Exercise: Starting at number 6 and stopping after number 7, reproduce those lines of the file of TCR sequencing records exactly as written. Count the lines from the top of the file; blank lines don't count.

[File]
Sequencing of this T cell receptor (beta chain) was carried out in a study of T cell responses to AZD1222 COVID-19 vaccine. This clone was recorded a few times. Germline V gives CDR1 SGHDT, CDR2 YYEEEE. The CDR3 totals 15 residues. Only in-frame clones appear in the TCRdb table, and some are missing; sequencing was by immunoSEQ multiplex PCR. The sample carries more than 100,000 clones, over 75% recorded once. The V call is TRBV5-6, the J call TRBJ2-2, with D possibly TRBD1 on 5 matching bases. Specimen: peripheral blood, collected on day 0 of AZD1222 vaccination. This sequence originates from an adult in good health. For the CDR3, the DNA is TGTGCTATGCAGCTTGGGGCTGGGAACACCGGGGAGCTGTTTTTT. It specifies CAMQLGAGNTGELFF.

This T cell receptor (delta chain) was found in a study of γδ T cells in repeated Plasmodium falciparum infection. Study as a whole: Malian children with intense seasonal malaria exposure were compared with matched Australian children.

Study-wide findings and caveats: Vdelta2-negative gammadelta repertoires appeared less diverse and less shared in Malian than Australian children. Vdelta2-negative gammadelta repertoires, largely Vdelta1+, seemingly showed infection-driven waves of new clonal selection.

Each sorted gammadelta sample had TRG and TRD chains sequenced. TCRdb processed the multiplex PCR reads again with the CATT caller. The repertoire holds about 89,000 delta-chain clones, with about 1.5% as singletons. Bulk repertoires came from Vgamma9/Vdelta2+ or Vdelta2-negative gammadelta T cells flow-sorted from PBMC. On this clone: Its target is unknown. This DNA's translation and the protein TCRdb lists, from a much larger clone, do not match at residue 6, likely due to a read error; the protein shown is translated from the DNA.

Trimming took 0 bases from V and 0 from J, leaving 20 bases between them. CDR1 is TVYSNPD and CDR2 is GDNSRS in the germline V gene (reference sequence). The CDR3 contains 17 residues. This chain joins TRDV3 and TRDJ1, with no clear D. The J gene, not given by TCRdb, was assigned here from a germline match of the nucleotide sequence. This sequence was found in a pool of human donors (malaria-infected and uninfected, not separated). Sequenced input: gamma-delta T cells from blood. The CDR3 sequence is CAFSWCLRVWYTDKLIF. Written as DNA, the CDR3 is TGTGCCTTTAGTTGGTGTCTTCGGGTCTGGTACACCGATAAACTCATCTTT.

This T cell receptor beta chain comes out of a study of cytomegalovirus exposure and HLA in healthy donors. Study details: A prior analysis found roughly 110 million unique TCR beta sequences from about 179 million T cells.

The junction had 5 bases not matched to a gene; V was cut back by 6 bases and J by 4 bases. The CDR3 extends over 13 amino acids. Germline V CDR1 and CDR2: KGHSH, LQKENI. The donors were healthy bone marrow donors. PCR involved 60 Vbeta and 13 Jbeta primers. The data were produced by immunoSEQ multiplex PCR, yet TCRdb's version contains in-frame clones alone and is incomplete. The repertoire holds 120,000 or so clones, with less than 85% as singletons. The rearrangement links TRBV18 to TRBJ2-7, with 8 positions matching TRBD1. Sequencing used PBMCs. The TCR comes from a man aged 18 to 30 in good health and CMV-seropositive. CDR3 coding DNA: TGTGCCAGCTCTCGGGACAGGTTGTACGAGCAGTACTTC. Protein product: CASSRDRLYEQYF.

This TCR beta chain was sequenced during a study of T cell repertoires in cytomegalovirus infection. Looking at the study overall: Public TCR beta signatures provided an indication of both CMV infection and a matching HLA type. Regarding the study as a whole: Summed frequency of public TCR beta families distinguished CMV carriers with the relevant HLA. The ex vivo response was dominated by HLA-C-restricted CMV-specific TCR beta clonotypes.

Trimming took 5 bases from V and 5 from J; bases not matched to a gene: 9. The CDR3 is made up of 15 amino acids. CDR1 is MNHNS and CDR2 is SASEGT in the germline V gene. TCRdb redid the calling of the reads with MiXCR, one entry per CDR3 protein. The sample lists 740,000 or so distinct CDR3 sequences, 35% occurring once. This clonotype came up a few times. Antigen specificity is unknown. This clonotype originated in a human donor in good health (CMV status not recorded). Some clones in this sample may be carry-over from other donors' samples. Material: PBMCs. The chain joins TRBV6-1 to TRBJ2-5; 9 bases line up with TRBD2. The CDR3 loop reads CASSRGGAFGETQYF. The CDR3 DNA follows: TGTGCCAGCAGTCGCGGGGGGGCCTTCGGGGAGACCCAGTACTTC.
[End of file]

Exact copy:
This T cell receptor beta chain comes out of a study of cytomegalovirus exposure and HLA in healthy donors. Study details: A prior analysis found roughly 110 million unique TCR beta sequences from about 179 million T cells.

The junction had 5 bases not matched to a gene; V was cut back by 6 bases and J by 4 bases. The CDR3 extends over 13 amino acids. Germline V CDR1 and CDR2: KGHSH, LQKENI. The donors were healthy bone marrow donors. PCR involved 60 Vbeta and 13 Jbeta primers. The data were produced by immunoSEQ multiplex PCR, yet TCRdb's version contains in-frame clones alone and is incomplete. The repertoire holds 120,000 or so clones, with less than 85% as singletons. The rearrangement links TRBV18 to TRBJ2-7, with 8 positions matching TRBD1. Sequencing used PBMCs. The TCR comes from a man aged 18 to 30 in good health and CMV-seropositive. CDR3 coding DNA: TGTGCCAGCTCTCGGGACAGGTTGTACGAGCAGTACTTC. Protein product: CASSRDRLYEQYF.